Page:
And as a total side note-- the real Rudy (the one the movie is based on and I believe he wrote it himself too) is my son's preschool teacher's brother. Kinda neat.
frost_light
Mar. 16th, 2007 10:59 pm (UTC)
That IS neat! I love that movie. Very inspiring.

Sorry about your bad news with the agent :( Keep at it. It will get better.
mmerriam
Mar. 16th, 2007 11:23 pm (UTC)
This is exactly what I needed to read / hear at exactly the right moment in time. Thank you.
frost_light
Mar. 17th, 2007 02:04 pm (UTC)
That's so sweet of you to say. You're welcome!
jmprince
Mar. 17th, 2007 03:39 am (UTC)
Thank you!
frost_light
Mar. 17th, 2007 02:05 pm (UTC)
You're welcome!

How goes the critique quandaries?
ravelda
Mar. 17th, 2007 05:59 pm (UTC)
This will (hopefully) inspire me to keep on revising and not wail at every rejection. :)
java_fiend
Mar. 17th, 2007 09:37 pm (UTC)
That's a great story and the comparison is awesome. (though I'll confess to absolutely despising the movie Rudy... lol) But this is a really heartfelt, inspirational story. Thank you so much for sharing this with we, the unwashed masses. ;-)

So... does your agent know that you've wondered whether or not she likes pulling wings off of flies? Or have you discovered that she does? ;-)
rhonawestbrook
Jul. 26th, 2007 10:30 pm (UTC)
Just read this post again and have tears in my eyes because you are SUCH an inspiration to me!

Thank you for sharing these things for those of us behind you. It helps more than you'll ever know I think. Alot more.



sydgill
Sep. 16th, 2007 07:37 pm (UTC)
Thank you for writing that...I'm memory-ing it!

Your story just really hit home...if I ever get my book finished, my journey to publishing is definitely going to have similarities with yours (ie: family patting my back and saying, you spend a lot of time on that laptop - what for? and fighting insecurities because I don't have a degree in English or anything else for that matter) I just hope that I have the perseverance and guts that you did. My heart clenched at the point where you turned down the small publisher. I don't know if I would have had the balls to do what you did...and even if I did I KNOW I would have been a complete mess about it - many sleepless nights for sure.

And I have to say, I gotta a little sissy girl when you talked about getting those letters for fulls, because I can imagine that feeling...and I am sooo glad that it worked out for you.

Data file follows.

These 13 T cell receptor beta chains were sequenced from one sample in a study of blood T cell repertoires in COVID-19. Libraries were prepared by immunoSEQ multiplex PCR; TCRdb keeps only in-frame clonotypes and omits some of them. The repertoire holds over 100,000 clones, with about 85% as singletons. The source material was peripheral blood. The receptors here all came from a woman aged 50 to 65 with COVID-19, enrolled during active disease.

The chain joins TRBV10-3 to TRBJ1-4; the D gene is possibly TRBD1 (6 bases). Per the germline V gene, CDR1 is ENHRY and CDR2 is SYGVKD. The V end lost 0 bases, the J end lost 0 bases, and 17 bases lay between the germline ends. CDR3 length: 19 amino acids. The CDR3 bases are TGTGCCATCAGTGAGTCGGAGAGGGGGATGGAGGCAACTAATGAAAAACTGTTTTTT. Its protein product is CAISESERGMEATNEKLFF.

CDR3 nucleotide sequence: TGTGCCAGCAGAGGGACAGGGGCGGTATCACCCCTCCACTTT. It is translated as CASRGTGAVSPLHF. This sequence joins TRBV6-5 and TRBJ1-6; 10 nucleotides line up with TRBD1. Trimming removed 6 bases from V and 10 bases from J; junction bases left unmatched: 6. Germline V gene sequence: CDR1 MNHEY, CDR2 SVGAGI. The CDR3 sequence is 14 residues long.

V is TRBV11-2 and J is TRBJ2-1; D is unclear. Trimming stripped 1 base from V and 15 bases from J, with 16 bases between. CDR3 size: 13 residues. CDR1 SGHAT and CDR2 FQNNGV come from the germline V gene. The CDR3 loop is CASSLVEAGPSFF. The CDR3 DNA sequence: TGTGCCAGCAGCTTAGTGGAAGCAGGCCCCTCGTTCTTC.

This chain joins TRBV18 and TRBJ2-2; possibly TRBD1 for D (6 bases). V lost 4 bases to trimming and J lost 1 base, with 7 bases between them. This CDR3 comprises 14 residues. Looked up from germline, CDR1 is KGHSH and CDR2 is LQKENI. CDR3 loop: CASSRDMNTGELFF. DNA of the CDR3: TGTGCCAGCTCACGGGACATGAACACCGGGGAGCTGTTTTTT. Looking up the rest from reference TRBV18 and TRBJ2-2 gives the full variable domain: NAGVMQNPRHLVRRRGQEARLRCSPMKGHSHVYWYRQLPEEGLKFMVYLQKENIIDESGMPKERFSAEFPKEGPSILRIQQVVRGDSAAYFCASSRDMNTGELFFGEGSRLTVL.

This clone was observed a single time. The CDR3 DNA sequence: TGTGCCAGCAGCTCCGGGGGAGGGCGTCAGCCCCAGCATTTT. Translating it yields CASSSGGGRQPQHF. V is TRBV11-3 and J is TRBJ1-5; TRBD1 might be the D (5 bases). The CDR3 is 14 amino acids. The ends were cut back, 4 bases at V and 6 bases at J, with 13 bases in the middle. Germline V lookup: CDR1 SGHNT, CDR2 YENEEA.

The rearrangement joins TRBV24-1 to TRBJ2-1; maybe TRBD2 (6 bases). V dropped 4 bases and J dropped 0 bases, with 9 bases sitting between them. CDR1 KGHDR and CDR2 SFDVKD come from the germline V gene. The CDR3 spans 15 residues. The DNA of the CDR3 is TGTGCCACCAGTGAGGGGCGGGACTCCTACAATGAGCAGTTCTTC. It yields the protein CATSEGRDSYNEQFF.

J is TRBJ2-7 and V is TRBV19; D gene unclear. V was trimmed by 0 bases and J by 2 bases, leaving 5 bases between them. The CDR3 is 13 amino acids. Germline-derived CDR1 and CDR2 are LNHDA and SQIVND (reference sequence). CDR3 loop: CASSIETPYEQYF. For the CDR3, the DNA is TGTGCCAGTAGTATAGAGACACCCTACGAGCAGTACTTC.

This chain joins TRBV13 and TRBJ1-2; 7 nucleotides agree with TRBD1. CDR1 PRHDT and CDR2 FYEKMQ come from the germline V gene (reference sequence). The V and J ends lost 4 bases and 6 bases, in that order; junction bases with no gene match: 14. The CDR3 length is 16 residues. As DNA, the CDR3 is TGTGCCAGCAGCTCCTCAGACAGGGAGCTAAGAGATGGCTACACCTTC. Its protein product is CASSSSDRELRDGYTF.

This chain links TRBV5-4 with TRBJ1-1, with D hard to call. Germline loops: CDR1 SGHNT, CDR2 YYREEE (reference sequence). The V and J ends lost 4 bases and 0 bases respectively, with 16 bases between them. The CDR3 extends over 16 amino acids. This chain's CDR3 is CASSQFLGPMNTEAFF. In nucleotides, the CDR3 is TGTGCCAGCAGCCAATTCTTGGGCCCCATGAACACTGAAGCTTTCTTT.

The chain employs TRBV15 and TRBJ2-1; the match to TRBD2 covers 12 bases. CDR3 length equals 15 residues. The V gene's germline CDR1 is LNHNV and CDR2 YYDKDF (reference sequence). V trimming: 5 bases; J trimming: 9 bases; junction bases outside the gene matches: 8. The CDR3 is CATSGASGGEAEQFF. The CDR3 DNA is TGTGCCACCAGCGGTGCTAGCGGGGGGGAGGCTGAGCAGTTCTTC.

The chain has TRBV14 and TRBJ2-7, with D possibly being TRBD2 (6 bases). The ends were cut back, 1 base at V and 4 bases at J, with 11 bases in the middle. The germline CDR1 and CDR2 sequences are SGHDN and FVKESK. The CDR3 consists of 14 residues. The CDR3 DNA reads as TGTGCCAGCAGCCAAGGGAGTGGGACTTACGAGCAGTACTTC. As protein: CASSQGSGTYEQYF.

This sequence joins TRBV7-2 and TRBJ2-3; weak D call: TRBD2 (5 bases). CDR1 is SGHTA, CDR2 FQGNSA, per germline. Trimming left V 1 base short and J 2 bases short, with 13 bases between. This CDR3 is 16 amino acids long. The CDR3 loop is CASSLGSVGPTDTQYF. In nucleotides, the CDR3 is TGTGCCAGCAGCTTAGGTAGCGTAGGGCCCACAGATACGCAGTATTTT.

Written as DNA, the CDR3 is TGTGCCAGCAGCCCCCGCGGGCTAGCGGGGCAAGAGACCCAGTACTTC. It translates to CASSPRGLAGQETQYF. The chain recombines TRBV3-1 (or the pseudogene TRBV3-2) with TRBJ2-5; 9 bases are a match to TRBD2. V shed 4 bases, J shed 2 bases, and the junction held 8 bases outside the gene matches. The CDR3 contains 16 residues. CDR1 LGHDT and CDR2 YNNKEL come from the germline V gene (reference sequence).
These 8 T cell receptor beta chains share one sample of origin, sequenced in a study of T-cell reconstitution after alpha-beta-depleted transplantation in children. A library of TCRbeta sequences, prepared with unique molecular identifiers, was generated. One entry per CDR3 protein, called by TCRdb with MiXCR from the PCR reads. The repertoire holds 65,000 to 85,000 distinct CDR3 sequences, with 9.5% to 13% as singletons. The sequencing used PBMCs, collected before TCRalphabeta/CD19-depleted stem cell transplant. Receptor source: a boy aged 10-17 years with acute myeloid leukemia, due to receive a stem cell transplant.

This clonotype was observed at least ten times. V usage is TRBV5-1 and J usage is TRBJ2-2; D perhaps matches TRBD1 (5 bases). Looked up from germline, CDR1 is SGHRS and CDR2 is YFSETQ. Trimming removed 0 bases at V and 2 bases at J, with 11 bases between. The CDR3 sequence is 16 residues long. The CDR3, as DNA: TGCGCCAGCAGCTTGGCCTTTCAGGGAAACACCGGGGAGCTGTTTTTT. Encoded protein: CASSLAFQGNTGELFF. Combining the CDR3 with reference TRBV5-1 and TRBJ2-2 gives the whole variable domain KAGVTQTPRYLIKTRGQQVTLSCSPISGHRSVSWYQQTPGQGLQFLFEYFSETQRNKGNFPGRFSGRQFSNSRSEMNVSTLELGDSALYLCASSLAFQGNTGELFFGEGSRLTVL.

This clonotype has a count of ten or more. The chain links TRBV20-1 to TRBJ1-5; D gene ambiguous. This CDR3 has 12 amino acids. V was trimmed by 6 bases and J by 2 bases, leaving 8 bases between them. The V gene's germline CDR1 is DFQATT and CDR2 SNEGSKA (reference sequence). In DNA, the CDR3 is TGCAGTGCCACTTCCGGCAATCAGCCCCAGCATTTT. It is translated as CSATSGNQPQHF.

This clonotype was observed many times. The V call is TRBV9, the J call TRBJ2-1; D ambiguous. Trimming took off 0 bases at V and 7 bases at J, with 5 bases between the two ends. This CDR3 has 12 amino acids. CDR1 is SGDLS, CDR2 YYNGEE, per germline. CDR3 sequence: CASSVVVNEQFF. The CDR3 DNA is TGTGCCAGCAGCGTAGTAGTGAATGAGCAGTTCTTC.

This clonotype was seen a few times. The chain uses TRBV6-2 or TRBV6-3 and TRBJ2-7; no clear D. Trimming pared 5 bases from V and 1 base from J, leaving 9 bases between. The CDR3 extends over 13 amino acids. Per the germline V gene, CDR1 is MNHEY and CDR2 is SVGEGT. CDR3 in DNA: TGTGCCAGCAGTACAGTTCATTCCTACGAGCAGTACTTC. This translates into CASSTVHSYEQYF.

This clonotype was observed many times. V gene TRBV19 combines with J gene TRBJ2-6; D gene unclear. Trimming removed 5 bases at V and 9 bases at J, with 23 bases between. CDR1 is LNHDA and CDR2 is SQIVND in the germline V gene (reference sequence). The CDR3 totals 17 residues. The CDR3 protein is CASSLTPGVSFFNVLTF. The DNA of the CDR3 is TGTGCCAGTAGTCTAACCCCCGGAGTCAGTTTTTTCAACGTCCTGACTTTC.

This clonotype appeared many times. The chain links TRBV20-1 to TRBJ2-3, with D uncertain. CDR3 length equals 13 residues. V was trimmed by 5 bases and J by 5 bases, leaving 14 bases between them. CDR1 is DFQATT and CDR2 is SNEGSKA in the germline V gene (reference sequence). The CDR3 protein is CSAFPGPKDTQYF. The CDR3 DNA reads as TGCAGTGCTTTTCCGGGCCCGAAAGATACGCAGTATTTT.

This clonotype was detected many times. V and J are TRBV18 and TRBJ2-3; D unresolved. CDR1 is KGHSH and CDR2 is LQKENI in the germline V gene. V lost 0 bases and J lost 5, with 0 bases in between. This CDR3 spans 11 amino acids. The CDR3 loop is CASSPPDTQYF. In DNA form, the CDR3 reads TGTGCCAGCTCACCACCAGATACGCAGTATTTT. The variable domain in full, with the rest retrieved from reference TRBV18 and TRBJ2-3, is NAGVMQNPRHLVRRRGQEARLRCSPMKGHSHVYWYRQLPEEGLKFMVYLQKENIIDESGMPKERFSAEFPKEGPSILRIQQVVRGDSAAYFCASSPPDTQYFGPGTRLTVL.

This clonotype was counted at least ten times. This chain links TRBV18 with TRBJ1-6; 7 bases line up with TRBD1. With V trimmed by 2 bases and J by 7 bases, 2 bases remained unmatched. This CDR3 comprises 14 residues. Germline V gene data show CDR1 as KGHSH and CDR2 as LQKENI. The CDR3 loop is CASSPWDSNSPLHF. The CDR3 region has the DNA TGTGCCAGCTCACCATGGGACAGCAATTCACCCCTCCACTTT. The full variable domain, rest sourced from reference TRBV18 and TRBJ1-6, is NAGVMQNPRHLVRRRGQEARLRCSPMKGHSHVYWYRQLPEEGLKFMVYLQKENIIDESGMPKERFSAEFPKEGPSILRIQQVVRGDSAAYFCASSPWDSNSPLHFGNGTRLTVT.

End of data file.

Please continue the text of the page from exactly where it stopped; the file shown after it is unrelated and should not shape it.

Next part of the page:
I am such a long ways from the point of querying but when I feel like quitting before the game has even begun I'm gonna think about this post. I'm going to remember that I write because I love it, and if I have to query for YEARS it won't matter - cause I have nothing to lose...I'm already unpublished - HAH! Thank you so much!!! You give me the courage to believe in myself :D
frost_light
Sep. 17th, 2007 01:50 pm (UTC)
Wow, thanks for the sweet words! That made my day :)
kuridee
Feb. 21st, 2008 03:04 am (UTC)
Hi! I've been watching fangs_fur_fey and I just so happened to stumble upon this post. This is probably the best "how I got published" story I have ever read. It's especially inspiring to those of us who are working on books of our own, who are not quite there yet...

And I loved Rudy. I got the analogy!
frost_light
Feb. 21st, 2008 04:02 pm (UTC)
Thanks, glad you liked the post!

I loved RUDY, too. Such a great movie.
thewylddream
Jun. 26th, 2008 10:06 am (UTC)
This was great. I am so glad you got the brass ring. Congrats to you, and thank you so much for sharing.
stormdruid
Jan. 23rd, 2009 02:33 am (UTC)
Thank you for writing this. I haven't even begun that terrifying stage of submitting, I'm working on getting things down on paper at the moment. Hopefully, by summer, I'll start sending things out, see how it goes. Like you said, though... already unpublished, can only go up from there, right? I'll keep my fingers crossed and even if nothing pans out, I'll keep writing. No one else might like what I have to offer, but I love the work.

Best of luck for the future, Jeaniene, and I know I'll keep reading too. *wink* Keep it up, lady.
Rosemarie Vivona
Jun. 27th, 2012 06:29 am (UTC)
writting a book
I am writting a book and it is coming along, I started a year ago and just this week i have been writting like crazy. I lost my job, got a new one not getting enough hours, and i said god please help me,what can i do. and i got the thought finish your book. well my thing is now what should i do once i think i have finsihed my book. any advice would be a big help. I am so excited about my book. i am 40 years old and i wish that i would of done this a long time ago. I guess better late then never. Well thank you so much and i think you are a great author. and I hope and pray for you. I look forward to hearing from you. Rosemarie Vivona rosemarie6171@yahoo.com
frost_light
Jun. 27th, 2012 02:10 pm (UTC)
Re: writting a book
Hi Rosemary, I have a long post here titled "Everything I know about getting published." Hope you find something helpful in it, and good luck to you!

http://jeanienefrost.com/2010/05/advice-for-writers-or-everything-jeaniene-knows-about-getting-published/